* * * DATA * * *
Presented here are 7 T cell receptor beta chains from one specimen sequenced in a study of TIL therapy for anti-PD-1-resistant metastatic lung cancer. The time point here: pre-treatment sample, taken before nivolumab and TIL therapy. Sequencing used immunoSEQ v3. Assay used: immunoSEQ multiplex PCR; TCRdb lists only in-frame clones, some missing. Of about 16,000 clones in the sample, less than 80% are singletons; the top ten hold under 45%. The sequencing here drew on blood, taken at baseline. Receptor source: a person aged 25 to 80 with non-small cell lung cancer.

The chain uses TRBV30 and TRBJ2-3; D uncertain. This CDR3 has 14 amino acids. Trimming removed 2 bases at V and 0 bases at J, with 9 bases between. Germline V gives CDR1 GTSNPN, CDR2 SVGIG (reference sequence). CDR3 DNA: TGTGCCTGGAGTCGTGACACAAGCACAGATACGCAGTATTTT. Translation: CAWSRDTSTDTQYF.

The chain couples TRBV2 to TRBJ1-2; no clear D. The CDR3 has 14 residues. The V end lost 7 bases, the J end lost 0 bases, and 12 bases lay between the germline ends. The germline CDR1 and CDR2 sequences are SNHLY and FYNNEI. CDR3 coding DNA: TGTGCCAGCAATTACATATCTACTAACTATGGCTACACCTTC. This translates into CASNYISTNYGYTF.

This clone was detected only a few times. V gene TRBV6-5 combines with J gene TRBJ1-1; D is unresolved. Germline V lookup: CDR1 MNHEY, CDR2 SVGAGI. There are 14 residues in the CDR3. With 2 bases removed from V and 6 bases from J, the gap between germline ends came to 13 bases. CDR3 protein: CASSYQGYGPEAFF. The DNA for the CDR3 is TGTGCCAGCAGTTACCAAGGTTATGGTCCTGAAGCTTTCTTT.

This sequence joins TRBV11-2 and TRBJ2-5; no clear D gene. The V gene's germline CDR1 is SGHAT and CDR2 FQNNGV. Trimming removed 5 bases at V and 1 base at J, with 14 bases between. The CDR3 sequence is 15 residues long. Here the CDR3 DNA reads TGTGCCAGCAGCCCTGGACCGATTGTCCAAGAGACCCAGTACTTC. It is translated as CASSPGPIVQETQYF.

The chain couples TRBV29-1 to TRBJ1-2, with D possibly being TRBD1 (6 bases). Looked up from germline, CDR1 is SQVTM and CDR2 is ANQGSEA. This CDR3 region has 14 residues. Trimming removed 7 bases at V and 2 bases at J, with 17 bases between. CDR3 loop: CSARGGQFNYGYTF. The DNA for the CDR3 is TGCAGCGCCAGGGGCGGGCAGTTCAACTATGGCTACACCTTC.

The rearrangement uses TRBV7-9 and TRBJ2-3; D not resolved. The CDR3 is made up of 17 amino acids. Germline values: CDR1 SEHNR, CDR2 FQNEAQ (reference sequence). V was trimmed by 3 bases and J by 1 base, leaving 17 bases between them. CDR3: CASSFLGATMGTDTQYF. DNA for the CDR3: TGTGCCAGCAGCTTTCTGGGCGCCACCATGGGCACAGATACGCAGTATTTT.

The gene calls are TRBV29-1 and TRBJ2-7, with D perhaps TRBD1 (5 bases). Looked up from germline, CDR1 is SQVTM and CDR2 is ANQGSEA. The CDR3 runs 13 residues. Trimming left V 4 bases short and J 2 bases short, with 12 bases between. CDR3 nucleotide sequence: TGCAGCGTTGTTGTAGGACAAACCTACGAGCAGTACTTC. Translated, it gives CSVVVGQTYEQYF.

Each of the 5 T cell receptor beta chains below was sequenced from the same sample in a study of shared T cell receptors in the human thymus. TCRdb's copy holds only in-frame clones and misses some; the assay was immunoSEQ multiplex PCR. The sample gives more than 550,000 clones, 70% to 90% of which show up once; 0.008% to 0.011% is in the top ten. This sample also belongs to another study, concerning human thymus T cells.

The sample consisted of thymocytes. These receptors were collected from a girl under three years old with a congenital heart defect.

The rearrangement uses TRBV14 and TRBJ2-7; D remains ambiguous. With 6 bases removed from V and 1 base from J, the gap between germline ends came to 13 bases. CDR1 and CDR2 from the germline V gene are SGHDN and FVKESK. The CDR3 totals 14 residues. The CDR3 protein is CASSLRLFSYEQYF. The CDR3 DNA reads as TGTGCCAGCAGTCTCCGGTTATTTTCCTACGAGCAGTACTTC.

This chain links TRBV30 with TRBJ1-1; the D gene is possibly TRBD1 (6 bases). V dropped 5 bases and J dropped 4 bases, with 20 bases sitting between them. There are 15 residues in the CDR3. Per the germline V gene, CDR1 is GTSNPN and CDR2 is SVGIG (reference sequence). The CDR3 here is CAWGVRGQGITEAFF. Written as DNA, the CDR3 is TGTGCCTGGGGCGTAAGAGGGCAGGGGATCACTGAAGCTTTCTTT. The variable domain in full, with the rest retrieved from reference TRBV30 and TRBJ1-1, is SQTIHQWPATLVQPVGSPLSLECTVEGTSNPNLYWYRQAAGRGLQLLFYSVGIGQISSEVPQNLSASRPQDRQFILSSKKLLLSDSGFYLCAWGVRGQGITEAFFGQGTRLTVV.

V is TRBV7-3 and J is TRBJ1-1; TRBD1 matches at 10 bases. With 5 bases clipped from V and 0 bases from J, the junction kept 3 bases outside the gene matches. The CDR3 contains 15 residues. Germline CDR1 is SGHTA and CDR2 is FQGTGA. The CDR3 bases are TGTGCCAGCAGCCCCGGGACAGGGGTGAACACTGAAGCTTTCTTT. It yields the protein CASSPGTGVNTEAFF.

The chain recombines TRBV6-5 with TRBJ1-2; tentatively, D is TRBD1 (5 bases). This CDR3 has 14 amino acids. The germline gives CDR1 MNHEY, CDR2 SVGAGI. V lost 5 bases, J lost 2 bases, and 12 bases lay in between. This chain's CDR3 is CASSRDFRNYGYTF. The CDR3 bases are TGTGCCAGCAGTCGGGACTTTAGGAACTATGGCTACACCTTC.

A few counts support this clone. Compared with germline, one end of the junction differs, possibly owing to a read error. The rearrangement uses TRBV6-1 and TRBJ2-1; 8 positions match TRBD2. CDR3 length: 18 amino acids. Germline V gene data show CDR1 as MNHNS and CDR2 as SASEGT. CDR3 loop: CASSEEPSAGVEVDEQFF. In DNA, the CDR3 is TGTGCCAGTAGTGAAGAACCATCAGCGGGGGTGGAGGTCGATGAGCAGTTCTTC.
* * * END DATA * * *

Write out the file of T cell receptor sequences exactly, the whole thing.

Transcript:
Presented here are 7 T cell receptor beta chains from one specimen sequenced in a study of TIL therapy for anti-PD-1-resistant metastatic lung cancer. The time point here: pre-treatment sample, taken before nivolumab and TIL therapy. Sequencing used immunoSEQ v3. Assay used: immunoSEQ multiplex PCR; TCRdb lists only in-frame clones, some missing. Of about 16,000 clones in the sample, less than 80% are singletons; the top ten hold under 45%. The sequencing here drew on blood, taken at baseline. Receptor source: a person aged 25 to 80 with non-small cell lung cancer.

The chain uses TRBV30 and TRBJ2-3; D uncertain. This CDR3 has 14 amino acids. Trimming removed 2 bases at V and 0 bases at J, with 9 bases between. Germline V gives CDR1 GTSNPN, CDR2 SVGIG (reference sequence). CDR3 DNA: TGTGCCTGGAGTCGTGACACAAGCACAGATACGCAGTATTTT. Translation: CAWSRDTSTDTQYF.

The chain couples TRBV2 to TRBJ1-2; no clear D. The CDR3 has 14 residues. The V end lost 7 bases, the J end lost 0 bases, and 12 bases lay between the germline ends. The germline CDR1 and CDR2 sequences are SNHLY and FYNNEI. CDR3 coding DNA: TGTGCCAGCAATTACATATCTACTAACTATGGCTACACCTTC. This translates into CASNYISTNYGYTF.

This clone was detected only a few times. V gene TRBV6-5 combines with J gene TRBJ1-1; D is unresolved. Germline V lookup: CDR1 MNHEY, CDR2 SVGAGI. There are 14 residues in the CDR3. With 2 bases removed from V and 6 bases from J, the gap between germline ends came to 13 bases. CDR3 protein: CASSYQGYGPEAFF. The DNA for the CDR3 is TGTGCCAGCAGTTACCAAGGTTATGGTCCTGAAGCTTTCTTT.

This sequence joins TRBV11-2 and TRBJ2-5; no clear D gene. The V gene's germline CDR1 is SGHAT and CDR2 FQNNGV. Trimming removed 5 bases at V and 1 base at J, with 14 bases between. The CDR3 sequence is 15 residues long. Here the CDR3 DNA reads TGTGCCAGCAGCCCTGGACCGATTGTCCAAGAGACCCAGTACTTC. It is translated as CASSPGPIVQETQYF.

The chain couples TRBV29-1 to TRBJ1-2, with D possibly being TRBD1 (6 bases). Looked up from germline, CDR1 is SQVTM and CDR2 is ANQGSEA. This CDR3 region has 14 residues. Trimming removed 7 bases at V and 2 bases at J, with 17 bases between. CDR3 loop: CSARGGQFNYGYTF. The DNA for the CDR3 is TGCAGCGCCAGGGGCGGGCAGTTCAACTATGGCTACACCTTC.

The rearrangement uses TRBV7-9 and TRBJ2-3; D not resolved. The CDR3 is made up of 17 amino acids. Germline values: CDR1 SEHNR, CDR2 FQNEAQ (reference sequence). V was trimmed by 3 bases and J by 1 base, leaving 17 bases between them. CDR3: CASSFLGATMGTDTQYF. DNA for the CDR3: TGTGCCAGCAGCTTTCTGGGCGCCACCATGGGCACAGATACGCAGTATTTT.

The gene calls are TRBV29-1 and TRBJ2-7, with D perhaps TRBD1 (5 bases). Looked up from germline, CDR1 is SQVTM and CDR2 is ANQGSEA. The CDR3 runs 13 residues. Trimming left V 4 bases short and J 2 bases short, with 12 bases between. CDR3 nucleotide sequence: TGCAGCGTTGTTGTAGGACAAACCTACGAGCAGTACTTC. Translated, it gives CSVVVGQTYEQYF.

Each of the 5 T cell receptor beta chains below was sequenced from the same sample in a study of shared T cell receptors in the human thymus. TCRdb's copy holds only in-frame clones and misses some; the assay was immunoSEQ multiplex PCR. The sample gives more than 550,000 clones, 70% to 90% of which show up once; 0.008% to 0.011% is in the top ten. This sample also belongs to another study, concerning human thymus T cells.

The sample consisted of thymocytes. These receptors were collected from a girl under three years old with a congenital heart defect.

The rearrangement uses TRBV14 and TRBJ2-7; D remains ambiguous. With 6 bases removed from V and 1 base from J, the gap between germline ends came to 13 bases. CDR1 and CDR2 from the germline V gene are SGHDN and FVKESK. The CDR3 totals 14 residues. The CDR3 protein is CASSLRLFSYEQYF. The CDR3 DNA reads as TGTGCCAGCAGTCTCCGGTTATTTTCCTACGAGCAGTACTTC.

This chain links TRBV30 with TRBJ1-1; the D gene is possibly TRBD1 (6 bases). V dropped 5 bases and J dropped 4 bases, with 20 bases sitting between them. There are 15 residues in the CDR3. Per the germline V gene, CDR1 is GTSNPN and CDR2 is SVGIG (reference sequence). The CDR3 here is CAWGVRGQGITEAFF. Written as DNA, the CDR3 is TGTGCCTGGGGCGTAAGAGGGCAGGGGATCACTGAAGCTTTCTTT. The variable domain in full, with the rest retrieved from reference TRBV30 and TRBJ1-1, is SQTIHQWPATLVQPVGSPLSLECTVEGTSNPNLYWYRQAAGRGLQLLFYSVGIGQISSEVPQNLSASRPQDRQFILSSKKLLLSDSGFYLCAWGVRGQGITEAFFGQGTRLTVV.

V is TRBV7-3 and J is TRBJ1-1; TRBD1 matches at 10 bases. With 5 bases clipped from V and 0 bases from J, the junction kept 3 bases outside the gene matches. The CDR3 contains 15 residues. Germline CDR1 is SGHTA and CDR2 is FQGTGA. The CDR3 bases are TGTGCCAGCAGCCCCGGGACAGGGGTGAACACTGAAGCTTTCTTT. It yields the protein CASSPGTGVNTEAFF.

The chain recombines TRBV6-5 with TRBJ1-2; tentatively, D is TRBD1 (5 bases). This CDR3 has 14 amino acids. The germline gives CDR1 MNHEY, CDR2 SVGAGI. V lost 5 bases, J lost 2 bases, and 12 bases lay in between. This chain's CDR3 is CASSRDFRNYGYTF. The CDR3 bases are TGTGCCAGCAGTCGGGACTTTAGGAACTATGGCTACACCTTC.

A few counts support this clone. Compared with germline, one end of the junction differs, possibly owing to a read error. The rearrangement uses TRBV6-1 and TRBJ2-1; 8 positions match TRBD2. CDR3 length: 18 amino acids. Germline V gene data show CDR1 as MNHNS and CDR2 as SASEGT. CDR3 loop: CASSEEPSAGVEVDEQFF. In DNA, the CDR3 is TGTGCCAGTAGTGAAGAACCATCAGCGGGGGTGGAGGTCGATGAGCAGTTCTTC.